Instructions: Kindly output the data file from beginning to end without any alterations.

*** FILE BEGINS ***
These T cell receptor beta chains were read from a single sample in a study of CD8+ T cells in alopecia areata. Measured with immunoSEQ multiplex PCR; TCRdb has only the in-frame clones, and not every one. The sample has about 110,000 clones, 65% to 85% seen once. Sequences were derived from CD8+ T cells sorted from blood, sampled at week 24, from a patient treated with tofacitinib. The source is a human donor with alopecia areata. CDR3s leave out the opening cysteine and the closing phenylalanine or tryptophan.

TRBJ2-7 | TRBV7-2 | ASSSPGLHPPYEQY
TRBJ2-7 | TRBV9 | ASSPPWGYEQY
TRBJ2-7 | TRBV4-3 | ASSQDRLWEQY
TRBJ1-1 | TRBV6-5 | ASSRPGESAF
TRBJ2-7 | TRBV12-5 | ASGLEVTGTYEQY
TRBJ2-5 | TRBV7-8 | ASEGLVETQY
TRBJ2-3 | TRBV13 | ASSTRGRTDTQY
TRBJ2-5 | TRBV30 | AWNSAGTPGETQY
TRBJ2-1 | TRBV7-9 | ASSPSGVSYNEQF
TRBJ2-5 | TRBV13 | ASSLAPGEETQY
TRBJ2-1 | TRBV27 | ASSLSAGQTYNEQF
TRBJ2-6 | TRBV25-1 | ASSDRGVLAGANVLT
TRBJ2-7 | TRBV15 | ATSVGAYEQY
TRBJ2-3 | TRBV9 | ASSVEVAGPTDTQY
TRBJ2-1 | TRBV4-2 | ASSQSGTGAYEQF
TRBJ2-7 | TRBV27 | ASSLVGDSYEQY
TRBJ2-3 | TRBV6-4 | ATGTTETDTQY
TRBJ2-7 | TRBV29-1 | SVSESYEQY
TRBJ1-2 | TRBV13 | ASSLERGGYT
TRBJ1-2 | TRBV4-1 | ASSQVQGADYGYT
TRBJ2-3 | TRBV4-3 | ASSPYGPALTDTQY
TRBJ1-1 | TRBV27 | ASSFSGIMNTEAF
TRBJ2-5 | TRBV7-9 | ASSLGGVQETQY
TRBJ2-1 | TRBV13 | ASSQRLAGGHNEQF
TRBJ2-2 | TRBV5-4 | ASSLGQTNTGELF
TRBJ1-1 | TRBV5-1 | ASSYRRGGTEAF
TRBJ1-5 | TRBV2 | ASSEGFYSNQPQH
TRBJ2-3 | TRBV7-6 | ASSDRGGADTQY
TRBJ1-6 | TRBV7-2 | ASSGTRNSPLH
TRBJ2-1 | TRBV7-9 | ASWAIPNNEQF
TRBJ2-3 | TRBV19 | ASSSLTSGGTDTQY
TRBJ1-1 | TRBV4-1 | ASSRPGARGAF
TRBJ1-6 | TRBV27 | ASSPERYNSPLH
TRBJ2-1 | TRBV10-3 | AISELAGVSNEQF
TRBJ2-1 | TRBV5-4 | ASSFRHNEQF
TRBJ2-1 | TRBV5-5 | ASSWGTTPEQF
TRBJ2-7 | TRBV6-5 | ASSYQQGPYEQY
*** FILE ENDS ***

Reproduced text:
These T cell receptor beta chains were read from a single sample in a study of CD8+ T cells in alopecia areata. Measured with immunoSEQ multiplex PCR; TCRdb has only the in-frame clones, and not every one. The sample has about 110,000 clones, 65% to 85% seen once. Sequences were derived from CD8+ T cells sorted from blood, sampled at week 24, from a patient treated with tofacitinib. The source is a human donor with alopecia areata. CDR3s leave out the opening cysteine and the closing phenylalanine or tryptophan.

TRBJ2-7 | TRBV7-2 | ASSSPGLHPPYEQY
TRBJ2-7 | TRBV9 | ASSPPWGYEQY
TRBJ2-7 | TRBV4-3 | ASSQDRLWEQY
TRBJ1-1 | TRBV6-5 | ASSRPGESAF
TRBJ2-7 | TRBV12-5 | ASGLEVTGTYEQY
TRBJ2-5 | TRBV7-8 | ASEGLVETQY
TRBJ2-3 | TRBV13 | ASSTRGRTDTQY
TRBJ2-5 | TRBV30 | AWNSAGTPGETQY
TRBJ2-1 | TRBV7-9 | ASSPSGVSYNEQF
TRBJ2-5 | TRBV13 | ASSLAPGEETQY
TRBJ2-1 | TRBV27 | ASSLSAGQTYNEQF
TRBJ2-6 | TRBV25-1 | ASSDRGVLAGANVLT
TRBJ2-7 | TRBV15 | ATSVGAYEQY
TRBJ2-3 | TRBV9 | ASSVEVAGPTDTQY
TRBJ2-1 | TRBV4-2 | ASSQSGTGAYEQF
TRBJ2-7 | TRBV27 | ASSLVGDSYEQY
TRBJ2-3 | TRBV6-4 | ATGTTETDTQY
TRBJ2-7 | TRBV29-1 | SVSESYEQY
TRBJ1-2 | TRBV13 | ASSLERGGYT
TRBJ1-2 | TRBV4-1 | ASSQVQGADYGYT
TRBJ2-3 | TRBV4-3 | ASSPYGPALTDTQY
TRBJ1-1 | TRBV27 | ASSFSGIMNTEAF
TRBJ2-5 | TRBV7-9 | ASSLGGVQETQY
TRBJ2-1 | TRBV13 | ASSQRLAGGHNEQF
TRBJ2-2 | TRBV5-4 | ASSLGQTNTGELF
TRBJ1-1 | TRBV5-1 | ASSYRRGGTEAF
TRBJ1-5 | TRBV2 | ASSEGFYSNQPQH
TRBJ2-3 | TRBV7-6 | ASSDRGGADTQY
TRBJ1-6 | TRBV7-2 | ASSGTRNSPLH
TRBJ2-1 | TRBV7-9 | ASWAIPNNEQF
TRBJ2-3 | TRBV19 | ASSSLTSGGTDTQY
TRBJ1-1 | TRBV4-1 | ASSRPGARGAF
TRBJ1-6 | TRBV27 | ASSPERYNSPLH
TRBJ2-1 | TRBV10-3 | AISELAGVSNEQF
TRBJ2-1 | TRBV5-4 | ASSFRHNEQF
TRBJ2-1 | TRBV5-5 | ASSWGTTPEQF
TRBJ2-7 | TRBV6-5 | ASSYQQGPYEQY